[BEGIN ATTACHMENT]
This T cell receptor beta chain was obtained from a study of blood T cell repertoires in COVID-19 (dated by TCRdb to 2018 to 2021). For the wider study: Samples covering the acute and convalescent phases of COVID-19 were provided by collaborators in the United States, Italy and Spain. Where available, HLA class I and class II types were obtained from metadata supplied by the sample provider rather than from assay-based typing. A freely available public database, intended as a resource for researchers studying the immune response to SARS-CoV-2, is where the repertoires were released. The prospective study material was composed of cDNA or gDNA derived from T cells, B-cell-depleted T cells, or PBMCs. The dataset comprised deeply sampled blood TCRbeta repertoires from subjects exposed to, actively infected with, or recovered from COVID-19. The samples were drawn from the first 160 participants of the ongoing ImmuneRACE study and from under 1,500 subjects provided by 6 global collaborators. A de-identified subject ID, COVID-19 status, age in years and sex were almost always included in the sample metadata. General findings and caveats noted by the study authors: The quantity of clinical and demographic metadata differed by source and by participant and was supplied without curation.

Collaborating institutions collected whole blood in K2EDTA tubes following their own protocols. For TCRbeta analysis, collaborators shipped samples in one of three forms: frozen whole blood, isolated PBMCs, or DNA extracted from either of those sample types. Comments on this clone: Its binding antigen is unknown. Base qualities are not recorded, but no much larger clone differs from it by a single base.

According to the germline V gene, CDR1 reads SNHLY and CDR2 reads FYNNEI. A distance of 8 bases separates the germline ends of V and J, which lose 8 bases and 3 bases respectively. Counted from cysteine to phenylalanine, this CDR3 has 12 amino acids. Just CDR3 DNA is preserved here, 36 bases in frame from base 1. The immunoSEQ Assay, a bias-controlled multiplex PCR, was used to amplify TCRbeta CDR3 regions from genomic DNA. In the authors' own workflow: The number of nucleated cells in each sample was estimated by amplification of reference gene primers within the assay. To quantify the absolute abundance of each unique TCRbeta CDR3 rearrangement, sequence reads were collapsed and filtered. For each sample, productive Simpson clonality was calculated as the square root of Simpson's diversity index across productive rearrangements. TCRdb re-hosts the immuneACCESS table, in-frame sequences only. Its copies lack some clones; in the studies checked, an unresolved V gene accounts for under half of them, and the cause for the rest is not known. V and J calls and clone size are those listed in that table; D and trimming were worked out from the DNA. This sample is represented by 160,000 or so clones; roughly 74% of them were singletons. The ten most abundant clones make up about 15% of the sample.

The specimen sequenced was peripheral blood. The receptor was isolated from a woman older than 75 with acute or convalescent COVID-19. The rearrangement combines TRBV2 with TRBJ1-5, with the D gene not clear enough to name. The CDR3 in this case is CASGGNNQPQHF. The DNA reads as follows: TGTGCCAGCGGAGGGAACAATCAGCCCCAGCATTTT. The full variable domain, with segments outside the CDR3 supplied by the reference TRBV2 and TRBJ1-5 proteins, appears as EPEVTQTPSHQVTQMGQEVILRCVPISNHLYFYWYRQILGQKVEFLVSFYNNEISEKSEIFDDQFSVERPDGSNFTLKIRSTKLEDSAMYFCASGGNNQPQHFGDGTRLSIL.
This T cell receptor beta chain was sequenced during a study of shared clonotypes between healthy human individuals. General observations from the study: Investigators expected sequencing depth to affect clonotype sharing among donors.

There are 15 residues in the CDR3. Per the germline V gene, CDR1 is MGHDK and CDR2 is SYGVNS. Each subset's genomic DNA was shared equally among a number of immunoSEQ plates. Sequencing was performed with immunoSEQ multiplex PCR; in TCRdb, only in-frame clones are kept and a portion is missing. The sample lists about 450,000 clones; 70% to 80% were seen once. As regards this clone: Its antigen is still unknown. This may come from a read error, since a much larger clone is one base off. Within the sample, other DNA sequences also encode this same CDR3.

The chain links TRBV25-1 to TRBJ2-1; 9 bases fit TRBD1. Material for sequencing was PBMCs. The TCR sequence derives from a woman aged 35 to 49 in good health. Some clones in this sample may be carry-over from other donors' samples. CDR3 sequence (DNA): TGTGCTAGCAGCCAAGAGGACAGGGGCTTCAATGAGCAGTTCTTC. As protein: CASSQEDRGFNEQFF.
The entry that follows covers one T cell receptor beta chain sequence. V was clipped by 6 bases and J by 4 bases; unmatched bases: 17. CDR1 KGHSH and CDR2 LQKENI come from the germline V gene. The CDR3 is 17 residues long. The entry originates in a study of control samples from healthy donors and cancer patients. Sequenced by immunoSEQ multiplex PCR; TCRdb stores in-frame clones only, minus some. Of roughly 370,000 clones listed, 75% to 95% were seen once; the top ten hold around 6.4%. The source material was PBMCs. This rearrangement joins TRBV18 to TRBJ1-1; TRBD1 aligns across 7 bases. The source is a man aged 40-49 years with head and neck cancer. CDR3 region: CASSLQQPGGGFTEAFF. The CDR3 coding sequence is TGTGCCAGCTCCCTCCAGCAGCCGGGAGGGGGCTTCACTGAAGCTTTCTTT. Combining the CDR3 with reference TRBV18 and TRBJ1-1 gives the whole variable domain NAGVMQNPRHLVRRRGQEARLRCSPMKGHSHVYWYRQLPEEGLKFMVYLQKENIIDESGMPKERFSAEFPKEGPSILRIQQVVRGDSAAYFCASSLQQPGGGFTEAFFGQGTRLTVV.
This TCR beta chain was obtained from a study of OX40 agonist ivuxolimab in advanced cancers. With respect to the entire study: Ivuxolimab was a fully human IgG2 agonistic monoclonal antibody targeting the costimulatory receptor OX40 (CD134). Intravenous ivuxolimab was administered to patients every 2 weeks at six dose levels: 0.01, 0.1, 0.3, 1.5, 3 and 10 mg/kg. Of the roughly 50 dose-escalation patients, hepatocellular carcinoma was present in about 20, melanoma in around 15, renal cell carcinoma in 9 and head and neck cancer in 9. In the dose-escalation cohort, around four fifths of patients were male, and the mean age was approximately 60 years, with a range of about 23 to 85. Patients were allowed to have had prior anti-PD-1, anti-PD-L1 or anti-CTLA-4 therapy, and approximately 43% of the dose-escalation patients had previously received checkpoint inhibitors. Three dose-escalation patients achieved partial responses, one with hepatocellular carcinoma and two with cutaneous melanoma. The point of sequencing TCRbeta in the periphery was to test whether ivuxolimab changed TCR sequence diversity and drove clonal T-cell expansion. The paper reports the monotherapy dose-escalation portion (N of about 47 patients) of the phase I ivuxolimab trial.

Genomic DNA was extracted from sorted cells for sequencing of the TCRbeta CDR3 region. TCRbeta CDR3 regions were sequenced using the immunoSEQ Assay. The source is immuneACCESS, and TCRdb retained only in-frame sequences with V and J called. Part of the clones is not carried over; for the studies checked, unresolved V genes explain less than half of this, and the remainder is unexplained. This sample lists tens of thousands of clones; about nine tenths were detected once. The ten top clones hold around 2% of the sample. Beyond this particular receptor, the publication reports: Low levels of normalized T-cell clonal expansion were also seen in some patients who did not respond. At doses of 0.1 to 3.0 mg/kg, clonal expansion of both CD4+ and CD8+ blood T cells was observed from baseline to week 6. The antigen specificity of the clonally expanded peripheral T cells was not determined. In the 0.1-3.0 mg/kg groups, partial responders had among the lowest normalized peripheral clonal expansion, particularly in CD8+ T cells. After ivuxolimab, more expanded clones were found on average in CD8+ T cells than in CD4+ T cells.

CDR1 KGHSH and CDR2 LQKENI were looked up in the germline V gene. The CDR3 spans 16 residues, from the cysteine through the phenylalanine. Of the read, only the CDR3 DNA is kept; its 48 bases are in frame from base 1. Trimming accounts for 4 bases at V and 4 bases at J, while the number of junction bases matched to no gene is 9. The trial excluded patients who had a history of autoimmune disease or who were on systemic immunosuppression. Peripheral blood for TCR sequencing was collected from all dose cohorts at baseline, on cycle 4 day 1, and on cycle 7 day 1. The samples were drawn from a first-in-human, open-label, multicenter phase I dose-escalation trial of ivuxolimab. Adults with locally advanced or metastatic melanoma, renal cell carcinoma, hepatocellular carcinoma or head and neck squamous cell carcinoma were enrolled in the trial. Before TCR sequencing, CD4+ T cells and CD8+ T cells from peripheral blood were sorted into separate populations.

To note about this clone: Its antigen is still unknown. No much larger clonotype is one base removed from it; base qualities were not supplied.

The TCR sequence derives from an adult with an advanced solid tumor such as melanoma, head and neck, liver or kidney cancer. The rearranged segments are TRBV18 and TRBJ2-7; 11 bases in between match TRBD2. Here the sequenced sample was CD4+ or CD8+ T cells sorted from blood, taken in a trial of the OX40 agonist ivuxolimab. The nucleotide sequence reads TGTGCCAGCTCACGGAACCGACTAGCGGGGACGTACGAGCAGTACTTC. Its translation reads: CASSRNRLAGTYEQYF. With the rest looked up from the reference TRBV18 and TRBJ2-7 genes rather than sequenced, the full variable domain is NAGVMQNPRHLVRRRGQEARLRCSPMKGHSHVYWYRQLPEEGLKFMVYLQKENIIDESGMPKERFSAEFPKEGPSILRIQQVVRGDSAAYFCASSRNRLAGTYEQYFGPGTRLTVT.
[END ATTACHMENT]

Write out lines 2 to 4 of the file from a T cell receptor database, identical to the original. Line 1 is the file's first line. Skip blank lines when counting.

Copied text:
Collaborating institutions collected whole blood in K2EDTA tubes following their own protocols. For TCRbeta analysis, collaborators shipped samples in one of three forms: frozen whole blood, isolated PBMCs, or DNA extracted from either of those sample types. Comments on this clone: Its binding antigen is unknown. Base qualities are not recorded, but no much larger clone differs from it by a single base.

According to the germline V gene, CDR1 reads SNHLY and CDR2 reads FYNNEI. A distance of 8 bases separates the germline ends of V and J, which lose 8 bases and 3 bases respectively. Counted from cysteine to phenylalanine, this CDR3 has 12 amino acids. Just CDR3 DNA is preserved here, 36 bases in frame from base 1. The immunoSEQ Assay, a bias-controlled multiplex PCR, was used to amplify TCRbeta CDR3 regions from genomic DNA. In the authors' own workflow: The number of nucleated cells in each sample was estimated by amplification of reference gene primers within the assay. To quantify the absolute abundance of each unique TCRbeta CDR3 rearrangement, sequence reads were collapsed and filtered. For each sample, productive Simpson clonality was calculated as the square root of Simpson's diversity index across productive rearrangements. TCRdb re-hosts the immuneACCESS table, in-frame sequences only. Its copies lack some clones; in the studies checked, an unresolved V gene accounts for under half of them, and the cause for the rest is not known. V and J calls and clone size are those listed in that table; D and trimming were worked out from the DNA. This sample is represented by 160,000 or so clones; roughly 74% of them were singletons. The ten most abundant clones make up about 15% of the sample.

The specimen sequenced was peripheral blood. The receptor was isolated from a woman older than 75 with acute or convalescent COVID-19. The rearrangement combines TRBV2 with TRBJ1-5, with the D gene not clear enough to name. The CDR3 in this case is CASGGNNQPQHF. The DNA reads as follows: TGTGCCAGCGGAGGGAACAATCAGCCCCAGCATTTT. The full variable domain, with segments outside the CDR3 supplied by the reference TRBV2 and TRBJ1-5 proteins, appears as EPEVTQTPSHQVTQMGQEVILRCVPISNHLYFYWYRQILGQKVEFLVSFYNNEISEKSEIFDDQFSVERPDGSNFTLKIRSTKLEDSAMYFCASGGNNQPQHFGDGTRLSIL.